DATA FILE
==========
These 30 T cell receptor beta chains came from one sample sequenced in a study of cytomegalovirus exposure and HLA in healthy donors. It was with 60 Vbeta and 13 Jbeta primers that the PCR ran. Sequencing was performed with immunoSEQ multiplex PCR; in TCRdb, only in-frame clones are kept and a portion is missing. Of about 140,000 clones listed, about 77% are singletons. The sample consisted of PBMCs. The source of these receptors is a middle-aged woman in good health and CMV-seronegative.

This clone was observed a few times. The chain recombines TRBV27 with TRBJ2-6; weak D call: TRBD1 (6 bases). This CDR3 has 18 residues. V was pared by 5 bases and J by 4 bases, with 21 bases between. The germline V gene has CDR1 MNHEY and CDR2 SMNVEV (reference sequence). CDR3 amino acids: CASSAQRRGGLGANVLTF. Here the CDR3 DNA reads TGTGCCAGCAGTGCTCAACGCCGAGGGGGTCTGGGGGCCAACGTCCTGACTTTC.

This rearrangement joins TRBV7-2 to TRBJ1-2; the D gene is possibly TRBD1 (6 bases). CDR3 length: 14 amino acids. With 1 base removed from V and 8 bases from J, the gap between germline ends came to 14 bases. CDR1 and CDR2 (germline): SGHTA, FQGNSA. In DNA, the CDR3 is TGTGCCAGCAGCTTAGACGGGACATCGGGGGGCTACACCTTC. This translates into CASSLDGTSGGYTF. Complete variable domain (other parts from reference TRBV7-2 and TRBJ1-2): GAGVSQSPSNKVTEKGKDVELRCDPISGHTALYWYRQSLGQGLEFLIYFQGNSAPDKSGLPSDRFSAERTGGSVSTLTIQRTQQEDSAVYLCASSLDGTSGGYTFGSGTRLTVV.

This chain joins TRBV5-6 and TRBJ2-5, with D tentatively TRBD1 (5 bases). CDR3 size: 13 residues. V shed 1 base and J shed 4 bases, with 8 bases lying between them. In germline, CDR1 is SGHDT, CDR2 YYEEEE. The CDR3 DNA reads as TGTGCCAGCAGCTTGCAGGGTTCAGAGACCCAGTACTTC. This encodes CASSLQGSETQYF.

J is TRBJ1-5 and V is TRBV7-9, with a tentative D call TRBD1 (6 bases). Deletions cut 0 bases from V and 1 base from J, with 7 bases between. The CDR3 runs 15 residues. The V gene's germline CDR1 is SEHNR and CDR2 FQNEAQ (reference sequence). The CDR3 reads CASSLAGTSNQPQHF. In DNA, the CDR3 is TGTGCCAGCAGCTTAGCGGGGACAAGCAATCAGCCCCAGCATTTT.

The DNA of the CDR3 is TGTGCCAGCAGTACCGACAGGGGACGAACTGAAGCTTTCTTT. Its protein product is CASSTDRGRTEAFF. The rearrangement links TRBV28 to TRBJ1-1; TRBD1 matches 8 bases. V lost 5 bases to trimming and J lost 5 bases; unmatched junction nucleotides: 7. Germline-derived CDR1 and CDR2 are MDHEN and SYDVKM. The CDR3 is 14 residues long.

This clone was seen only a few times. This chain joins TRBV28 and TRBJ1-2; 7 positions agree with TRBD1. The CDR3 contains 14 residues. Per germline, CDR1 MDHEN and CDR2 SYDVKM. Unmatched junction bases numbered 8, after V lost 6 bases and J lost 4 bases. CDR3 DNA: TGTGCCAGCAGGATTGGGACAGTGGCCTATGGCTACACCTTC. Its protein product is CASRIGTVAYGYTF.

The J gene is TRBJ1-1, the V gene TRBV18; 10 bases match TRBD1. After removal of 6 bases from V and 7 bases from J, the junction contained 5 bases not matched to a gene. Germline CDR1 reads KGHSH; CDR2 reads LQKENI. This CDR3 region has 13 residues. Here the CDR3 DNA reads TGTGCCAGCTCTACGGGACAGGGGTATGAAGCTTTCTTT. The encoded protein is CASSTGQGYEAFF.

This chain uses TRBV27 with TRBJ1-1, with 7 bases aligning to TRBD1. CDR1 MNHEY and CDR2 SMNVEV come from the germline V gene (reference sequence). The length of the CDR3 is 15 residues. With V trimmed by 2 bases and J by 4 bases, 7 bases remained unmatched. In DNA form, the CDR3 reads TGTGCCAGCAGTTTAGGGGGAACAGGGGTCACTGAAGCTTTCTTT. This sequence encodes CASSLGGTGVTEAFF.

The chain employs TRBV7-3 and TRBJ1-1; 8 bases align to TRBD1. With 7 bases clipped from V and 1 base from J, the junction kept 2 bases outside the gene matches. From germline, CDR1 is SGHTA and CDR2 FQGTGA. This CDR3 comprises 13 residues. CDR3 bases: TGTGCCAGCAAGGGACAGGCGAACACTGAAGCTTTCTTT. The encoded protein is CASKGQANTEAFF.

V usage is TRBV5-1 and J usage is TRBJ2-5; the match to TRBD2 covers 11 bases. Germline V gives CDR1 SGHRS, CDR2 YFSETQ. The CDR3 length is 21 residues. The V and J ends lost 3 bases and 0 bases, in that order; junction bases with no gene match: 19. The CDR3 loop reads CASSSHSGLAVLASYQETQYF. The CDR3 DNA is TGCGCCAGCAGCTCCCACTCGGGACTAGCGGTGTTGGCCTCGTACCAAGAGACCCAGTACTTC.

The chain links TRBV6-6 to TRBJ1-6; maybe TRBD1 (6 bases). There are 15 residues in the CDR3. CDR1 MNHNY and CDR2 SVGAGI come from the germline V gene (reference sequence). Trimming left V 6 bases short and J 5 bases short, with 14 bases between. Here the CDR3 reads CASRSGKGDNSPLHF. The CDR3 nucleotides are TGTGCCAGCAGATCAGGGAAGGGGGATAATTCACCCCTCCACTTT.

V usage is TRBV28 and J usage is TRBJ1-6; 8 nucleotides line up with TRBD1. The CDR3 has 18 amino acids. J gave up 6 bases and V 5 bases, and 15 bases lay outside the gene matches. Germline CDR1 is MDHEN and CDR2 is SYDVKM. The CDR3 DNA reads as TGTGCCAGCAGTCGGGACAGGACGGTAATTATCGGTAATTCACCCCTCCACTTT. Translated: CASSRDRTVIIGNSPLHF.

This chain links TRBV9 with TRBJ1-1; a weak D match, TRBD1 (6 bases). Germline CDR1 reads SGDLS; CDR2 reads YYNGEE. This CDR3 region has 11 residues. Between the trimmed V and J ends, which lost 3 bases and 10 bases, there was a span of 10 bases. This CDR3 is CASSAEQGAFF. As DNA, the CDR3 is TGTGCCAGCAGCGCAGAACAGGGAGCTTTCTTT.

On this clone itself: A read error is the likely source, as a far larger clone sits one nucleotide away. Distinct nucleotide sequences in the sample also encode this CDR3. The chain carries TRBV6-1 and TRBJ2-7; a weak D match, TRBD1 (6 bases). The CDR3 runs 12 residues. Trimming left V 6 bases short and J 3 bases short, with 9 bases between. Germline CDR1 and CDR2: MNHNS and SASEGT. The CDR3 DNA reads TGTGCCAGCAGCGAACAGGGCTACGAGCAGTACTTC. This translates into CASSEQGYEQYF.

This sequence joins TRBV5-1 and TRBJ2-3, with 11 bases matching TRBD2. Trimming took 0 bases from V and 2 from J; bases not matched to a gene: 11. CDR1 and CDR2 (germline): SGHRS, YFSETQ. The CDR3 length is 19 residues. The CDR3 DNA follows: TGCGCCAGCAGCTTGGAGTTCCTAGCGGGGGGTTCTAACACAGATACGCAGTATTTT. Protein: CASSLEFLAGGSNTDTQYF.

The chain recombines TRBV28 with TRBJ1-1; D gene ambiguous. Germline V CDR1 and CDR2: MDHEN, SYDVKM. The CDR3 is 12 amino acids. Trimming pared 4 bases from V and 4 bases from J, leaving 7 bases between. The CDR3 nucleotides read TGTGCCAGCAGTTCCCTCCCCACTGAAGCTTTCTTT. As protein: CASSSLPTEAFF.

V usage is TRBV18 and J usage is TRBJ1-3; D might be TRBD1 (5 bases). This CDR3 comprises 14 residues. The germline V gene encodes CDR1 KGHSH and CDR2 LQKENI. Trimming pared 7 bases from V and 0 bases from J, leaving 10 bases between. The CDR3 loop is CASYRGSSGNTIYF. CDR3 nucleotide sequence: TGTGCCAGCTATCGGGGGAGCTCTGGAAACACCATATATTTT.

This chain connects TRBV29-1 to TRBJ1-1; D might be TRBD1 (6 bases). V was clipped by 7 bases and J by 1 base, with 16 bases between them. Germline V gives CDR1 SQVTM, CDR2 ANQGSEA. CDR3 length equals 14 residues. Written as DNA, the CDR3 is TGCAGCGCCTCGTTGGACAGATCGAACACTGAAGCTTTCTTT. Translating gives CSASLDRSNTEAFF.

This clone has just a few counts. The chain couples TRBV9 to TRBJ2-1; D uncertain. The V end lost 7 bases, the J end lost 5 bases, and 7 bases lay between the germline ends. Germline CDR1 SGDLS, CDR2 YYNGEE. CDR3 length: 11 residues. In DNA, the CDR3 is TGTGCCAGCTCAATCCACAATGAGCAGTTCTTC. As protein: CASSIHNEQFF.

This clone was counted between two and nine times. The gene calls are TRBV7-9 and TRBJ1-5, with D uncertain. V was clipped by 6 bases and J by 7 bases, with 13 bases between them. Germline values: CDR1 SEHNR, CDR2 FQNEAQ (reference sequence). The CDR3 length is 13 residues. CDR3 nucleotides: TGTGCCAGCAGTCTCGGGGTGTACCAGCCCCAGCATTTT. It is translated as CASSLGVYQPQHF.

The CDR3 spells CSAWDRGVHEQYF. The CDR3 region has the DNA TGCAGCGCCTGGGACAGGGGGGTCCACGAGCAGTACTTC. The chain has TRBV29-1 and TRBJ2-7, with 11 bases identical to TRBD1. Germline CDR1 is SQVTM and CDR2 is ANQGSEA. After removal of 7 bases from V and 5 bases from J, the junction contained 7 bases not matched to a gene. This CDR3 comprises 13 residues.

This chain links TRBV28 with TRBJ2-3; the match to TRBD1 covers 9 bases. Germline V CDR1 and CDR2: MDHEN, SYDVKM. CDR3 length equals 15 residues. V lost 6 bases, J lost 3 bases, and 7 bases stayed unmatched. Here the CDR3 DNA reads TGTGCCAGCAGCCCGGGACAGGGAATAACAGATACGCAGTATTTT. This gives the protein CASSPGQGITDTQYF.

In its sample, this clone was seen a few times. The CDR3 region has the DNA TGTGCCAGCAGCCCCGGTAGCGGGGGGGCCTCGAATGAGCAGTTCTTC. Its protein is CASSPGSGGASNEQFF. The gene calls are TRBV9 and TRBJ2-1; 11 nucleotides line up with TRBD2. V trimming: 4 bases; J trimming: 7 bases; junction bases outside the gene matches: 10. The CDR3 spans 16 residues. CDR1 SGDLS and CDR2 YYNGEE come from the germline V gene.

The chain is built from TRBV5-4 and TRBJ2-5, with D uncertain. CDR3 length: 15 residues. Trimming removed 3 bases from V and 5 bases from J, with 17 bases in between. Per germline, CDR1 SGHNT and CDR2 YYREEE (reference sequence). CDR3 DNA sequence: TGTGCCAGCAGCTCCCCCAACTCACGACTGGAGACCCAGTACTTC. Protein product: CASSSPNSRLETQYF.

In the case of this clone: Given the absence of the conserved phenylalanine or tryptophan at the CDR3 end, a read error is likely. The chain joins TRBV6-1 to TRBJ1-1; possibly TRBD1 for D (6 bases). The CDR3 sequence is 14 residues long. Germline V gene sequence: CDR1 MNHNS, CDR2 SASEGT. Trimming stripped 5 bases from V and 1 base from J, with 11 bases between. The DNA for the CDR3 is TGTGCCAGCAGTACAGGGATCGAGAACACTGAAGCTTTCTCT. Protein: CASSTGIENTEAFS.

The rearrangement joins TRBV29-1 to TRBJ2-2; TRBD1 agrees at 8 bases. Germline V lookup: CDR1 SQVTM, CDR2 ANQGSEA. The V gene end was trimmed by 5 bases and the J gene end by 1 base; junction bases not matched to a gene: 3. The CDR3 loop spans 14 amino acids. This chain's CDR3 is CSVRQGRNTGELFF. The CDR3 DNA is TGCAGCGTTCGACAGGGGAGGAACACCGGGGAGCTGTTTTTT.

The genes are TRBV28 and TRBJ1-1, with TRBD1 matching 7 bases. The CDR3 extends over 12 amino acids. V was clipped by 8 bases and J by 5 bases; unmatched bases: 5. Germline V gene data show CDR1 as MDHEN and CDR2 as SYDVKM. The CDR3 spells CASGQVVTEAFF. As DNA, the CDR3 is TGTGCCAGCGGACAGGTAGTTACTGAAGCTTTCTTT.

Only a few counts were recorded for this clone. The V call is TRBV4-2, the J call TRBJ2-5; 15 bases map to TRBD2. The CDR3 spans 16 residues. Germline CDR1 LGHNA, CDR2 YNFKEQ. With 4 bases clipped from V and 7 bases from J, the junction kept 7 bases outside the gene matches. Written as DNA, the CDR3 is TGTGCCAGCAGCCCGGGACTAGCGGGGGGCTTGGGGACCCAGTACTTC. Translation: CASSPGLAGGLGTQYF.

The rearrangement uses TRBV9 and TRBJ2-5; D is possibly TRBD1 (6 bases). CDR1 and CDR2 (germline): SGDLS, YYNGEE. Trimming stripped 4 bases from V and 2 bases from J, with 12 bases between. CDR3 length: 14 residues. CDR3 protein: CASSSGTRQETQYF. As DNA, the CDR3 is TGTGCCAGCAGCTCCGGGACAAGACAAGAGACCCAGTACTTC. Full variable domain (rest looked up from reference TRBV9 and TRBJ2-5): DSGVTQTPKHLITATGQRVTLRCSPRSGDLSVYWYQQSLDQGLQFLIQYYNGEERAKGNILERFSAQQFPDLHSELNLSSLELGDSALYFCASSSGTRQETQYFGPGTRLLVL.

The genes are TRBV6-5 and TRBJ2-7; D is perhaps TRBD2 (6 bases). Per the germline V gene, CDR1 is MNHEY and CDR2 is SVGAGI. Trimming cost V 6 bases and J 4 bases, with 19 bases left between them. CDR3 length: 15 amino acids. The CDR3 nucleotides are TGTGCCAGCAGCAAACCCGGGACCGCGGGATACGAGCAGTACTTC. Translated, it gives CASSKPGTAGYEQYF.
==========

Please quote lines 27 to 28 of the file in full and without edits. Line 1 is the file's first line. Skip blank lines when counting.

The rearrangement joins TRBV29-1 to TRBJ2-2; TRBD1 agrees at 8 bases. Germline V lookup: CDR1 SQVTM, CDR2 ANQGSEA. The V gene end was trimmed by 5 bases and the J gene end by 1 base; junction bases not matched to a gene: 3. The CDR3 loop spans 14 amino acids. This chain's CDR3 is CSVRQGRNTGELFF. The CDR3 DNA is TGCAGCGTTCGACAGGGGAGGAACACCGGGGAGCTGTTTTTT.

The genes are TRBV28 and TRBJ1-1, with TRBD1 matching 7 bases. The CDR3 extends over 12 amino acids. V was clipped by 8 bases and J by 5 bases; unmatched bases: 5. Germline V gene data show CDR1 as MDHEN and CDR2 as SYDVKM. The CDR3 spells CASGQVVTEAFF. As DNA, the CDR3 is TGTGCCAGCGGACAGGTAGTTACTGAAGCTTTCTTT.